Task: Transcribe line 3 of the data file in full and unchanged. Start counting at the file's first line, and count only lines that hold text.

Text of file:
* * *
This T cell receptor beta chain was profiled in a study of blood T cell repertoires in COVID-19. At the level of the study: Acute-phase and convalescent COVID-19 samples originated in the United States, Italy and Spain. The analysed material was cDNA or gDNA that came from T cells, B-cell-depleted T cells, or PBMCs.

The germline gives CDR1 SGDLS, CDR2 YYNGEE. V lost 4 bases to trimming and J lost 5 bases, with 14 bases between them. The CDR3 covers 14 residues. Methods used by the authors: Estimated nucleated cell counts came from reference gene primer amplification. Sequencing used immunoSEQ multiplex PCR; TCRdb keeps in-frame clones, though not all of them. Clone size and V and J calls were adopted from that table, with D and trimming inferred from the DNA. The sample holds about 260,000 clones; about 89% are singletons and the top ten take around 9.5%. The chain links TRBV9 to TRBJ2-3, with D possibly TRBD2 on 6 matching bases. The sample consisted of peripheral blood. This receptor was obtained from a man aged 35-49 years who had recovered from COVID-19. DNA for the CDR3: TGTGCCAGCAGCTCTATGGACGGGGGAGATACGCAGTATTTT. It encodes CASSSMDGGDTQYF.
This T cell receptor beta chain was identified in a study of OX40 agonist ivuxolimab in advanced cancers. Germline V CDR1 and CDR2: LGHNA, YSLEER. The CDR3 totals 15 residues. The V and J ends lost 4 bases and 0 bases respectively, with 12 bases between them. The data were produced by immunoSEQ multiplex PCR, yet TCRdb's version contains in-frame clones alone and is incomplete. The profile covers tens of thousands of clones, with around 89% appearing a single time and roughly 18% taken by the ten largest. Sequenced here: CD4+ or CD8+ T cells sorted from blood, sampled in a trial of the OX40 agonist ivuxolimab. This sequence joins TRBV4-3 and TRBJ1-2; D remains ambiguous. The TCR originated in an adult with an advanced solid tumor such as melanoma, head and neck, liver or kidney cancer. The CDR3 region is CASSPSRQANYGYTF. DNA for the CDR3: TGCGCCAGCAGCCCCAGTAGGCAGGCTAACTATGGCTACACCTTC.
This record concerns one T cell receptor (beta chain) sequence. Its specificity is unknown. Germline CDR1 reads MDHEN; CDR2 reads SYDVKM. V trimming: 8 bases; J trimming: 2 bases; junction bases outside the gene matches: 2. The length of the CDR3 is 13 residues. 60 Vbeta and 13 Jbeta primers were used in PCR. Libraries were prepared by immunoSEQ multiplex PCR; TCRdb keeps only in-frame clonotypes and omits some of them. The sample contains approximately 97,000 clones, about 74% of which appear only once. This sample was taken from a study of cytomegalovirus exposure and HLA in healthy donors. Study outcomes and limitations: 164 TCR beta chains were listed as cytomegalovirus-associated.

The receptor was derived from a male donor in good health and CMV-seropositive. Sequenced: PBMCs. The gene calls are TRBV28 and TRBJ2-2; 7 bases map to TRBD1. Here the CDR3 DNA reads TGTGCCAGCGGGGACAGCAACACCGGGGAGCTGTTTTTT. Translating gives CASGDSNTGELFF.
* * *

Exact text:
This T cell receptor beta chain was identified in a study of OX40 agonist ivuxolimab in advanced cancers. Germline V CDR1 and CDR2: LGHNA, YSLEER. The CDR3 totals 15 residues. The V and J ends lost 4 bases and 0 bases respectively, with 12 bases between them. The data were produced by immunoSEQ multiplex PCR, yet TCRdb's version contains in-frame clones alone and is incomplete. The profile covers tens of thousands of clones, with around 89% appearing a single time and roughly 18% taken by the ten largest. Sequenced here: CD4+ or CD8+ T cells sorted from blood, sampled in a trial of the OX40 agonist ivuxolimab. This sequence joins TRBV4-3 and TRBJ1-2; D remains ambiguous. The TCR originated in an adult with an advanced solid tumor such as melanoma, head and neck, liver or kidney cancer. The CDR3 region is CASSPSRQANYGYTF. DNA for the CDR3: TGCGCCAGCAGCCCCAGTAGGCAGGCTAACTATGGCTACACCTTC.